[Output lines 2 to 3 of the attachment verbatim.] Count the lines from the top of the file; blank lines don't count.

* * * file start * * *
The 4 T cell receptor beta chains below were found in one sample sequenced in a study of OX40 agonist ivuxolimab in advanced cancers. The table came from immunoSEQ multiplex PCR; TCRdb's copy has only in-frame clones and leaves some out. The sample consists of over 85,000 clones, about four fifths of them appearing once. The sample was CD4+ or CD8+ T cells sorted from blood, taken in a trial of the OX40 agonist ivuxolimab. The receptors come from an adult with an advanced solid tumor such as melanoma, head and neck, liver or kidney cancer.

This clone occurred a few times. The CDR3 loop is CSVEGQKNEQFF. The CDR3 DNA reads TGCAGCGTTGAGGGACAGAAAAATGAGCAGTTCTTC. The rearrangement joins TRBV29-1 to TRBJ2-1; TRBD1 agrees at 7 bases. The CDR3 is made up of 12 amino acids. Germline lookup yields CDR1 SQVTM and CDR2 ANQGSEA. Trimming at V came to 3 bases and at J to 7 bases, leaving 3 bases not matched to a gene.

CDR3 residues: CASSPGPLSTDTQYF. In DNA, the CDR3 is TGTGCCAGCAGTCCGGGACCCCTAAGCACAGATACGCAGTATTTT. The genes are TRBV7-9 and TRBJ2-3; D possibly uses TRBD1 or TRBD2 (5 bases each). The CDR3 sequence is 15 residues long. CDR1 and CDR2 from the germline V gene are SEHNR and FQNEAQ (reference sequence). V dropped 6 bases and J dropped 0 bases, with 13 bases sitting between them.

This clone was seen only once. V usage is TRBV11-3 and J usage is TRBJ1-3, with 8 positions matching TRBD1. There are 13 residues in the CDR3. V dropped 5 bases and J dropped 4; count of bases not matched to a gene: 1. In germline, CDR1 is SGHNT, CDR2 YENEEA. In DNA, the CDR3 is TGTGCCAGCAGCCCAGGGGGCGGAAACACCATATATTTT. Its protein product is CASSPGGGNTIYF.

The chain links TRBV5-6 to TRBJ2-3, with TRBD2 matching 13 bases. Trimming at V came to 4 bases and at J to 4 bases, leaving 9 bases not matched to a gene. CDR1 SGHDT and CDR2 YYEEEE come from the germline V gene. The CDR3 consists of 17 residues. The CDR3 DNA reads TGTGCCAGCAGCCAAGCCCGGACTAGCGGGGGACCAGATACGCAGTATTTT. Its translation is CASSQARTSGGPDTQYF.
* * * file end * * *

This clone occurred a few times. The CDR3 loop is CSVEGQKNEQFF. The CDR3 DNA reads TGCAGCGTTGAGGGACAGAAAAATGAGCAGTTCTTC. The rearrangement joins TRBV29-1 to TRBJ2-1; TRBD1 agrees at 7 bases. The CDR3 is made up of 12 amino acids. Germline lookup yields CDR1 SQVTM and CDR2 ANQGSEA. Trimming at V came to 3 bases and at J to 7 bases, leaving 3 bases not matched to a gene.

CDR3 residues: CASSPGPLSTDTQYF. In DNA, the CDR3 is TGTGCCAGCAGTCCGGGACCCCTAAGCACAGATACGCAGTATTTT. The genes are TRBV7-9 and TRBJ2-3; D possibly uses TRBD1 or TRBD2 (5 bases each). The CDR3 sequence is 15 residues long. CDR1 and CDR2 from the germline V gene are SEHNR and FQNEAQ (reference sequence). V dropped 6 bases and J dropped 0 bases, with 13 bases sitting between them.